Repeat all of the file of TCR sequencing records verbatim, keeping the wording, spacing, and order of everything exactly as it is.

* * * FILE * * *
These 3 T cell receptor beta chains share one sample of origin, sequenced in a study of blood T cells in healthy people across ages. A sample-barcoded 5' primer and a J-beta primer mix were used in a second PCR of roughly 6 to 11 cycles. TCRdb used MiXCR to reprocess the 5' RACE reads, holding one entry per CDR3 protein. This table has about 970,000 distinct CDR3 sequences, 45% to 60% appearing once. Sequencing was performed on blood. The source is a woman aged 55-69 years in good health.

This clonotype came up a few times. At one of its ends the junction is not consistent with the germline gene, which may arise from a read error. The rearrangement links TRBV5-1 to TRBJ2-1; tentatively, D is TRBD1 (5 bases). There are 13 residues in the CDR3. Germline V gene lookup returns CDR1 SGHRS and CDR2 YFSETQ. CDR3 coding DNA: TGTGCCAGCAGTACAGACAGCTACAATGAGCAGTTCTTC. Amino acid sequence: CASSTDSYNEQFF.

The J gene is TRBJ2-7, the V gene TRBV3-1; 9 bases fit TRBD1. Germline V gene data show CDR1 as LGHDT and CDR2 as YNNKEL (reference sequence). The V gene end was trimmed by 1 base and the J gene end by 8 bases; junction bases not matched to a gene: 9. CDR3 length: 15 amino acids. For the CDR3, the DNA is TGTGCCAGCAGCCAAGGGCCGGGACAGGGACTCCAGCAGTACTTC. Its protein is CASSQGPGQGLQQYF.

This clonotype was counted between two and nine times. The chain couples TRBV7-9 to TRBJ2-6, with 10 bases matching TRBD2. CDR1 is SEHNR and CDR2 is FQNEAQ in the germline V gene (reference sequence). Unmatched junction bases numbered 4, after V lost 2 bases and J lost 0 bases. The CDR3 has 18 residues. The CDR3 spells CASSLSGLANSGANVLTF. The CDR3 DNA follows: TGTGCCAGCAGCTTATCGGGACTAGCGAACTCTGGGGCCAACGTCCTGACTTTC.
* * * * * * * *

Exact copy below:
These 3 T cell receptor beta chains share one sample of origin, sequenced in a study of blood T cells in healthy people across ages. A sample-barcoded 5' primer and a J-beta primer mix were used in a second PCR of roughly 6 to 11 cycles. TCRdb used MiXCR to reprocess the 5' RACE reads, holding one entry per CDR3 protein. This table has about 970,000 distinct CDR3 sequences, 45% to 60% appearing once. Sequencing was performed on blood. The source is a woman aged 55-69 years in good health.

This clonotype came up a few times. At one of its ends the junction is not consistent with the germline gene, which may arise from a read error. The rearrangement links TRBV5-1 to TRBJ2-1; tentatively, D is TRBD1 (5 bases). There are 13 residues in the CDR3. Germline V gene lookup returns CDR1 SGHRS and CDR2 YFSETQ. CDR3 coding DNA: TGTGCCAGCAGTACAGACAGCTACAATGAGCAGTTCTTC. Amino acid sequence: CASSTDSYNEQFF.

The J gene is TRBJ2-7, the V gene TRBV3-1; 9 bases fit TRBD1. Germline V gene data show CDR1 as LGHDT and CDR2 as YNNKEL (reference sequence). The V gene end was trimmed by 1 base and the J gene end by 8 bases; junction bases not matched to a gene: 9. CDR3 length: 15 amino acids. For the CDR3, the DNA is TGTGCCAGCAGCCAAGGGCCGGGACAGGGACTCCAGCAGTACTTC. Its protein is CASSQGPGQGLQQYF.

This clonotype was counted between two and nine times. The chain couples TRBV7-9 to TRBJ2-6, with 10 bases matching TRBD2. CDR1 is SEHNR and CDR2 is FQNEAQ in the germline V gene (reference sequence). Unmatched junction bases numbered 4, after V lost 2 bases and J lost 0 bases. The CDR3 has 18 residues. The CDR3 spells CASSLSGLANSGANVLTF. The CDR3 DNA follows: TGTGCCAGCAGCTTATCGGGACTAGCGAACTCTGGGGCCAACGTCCTGACTTTC.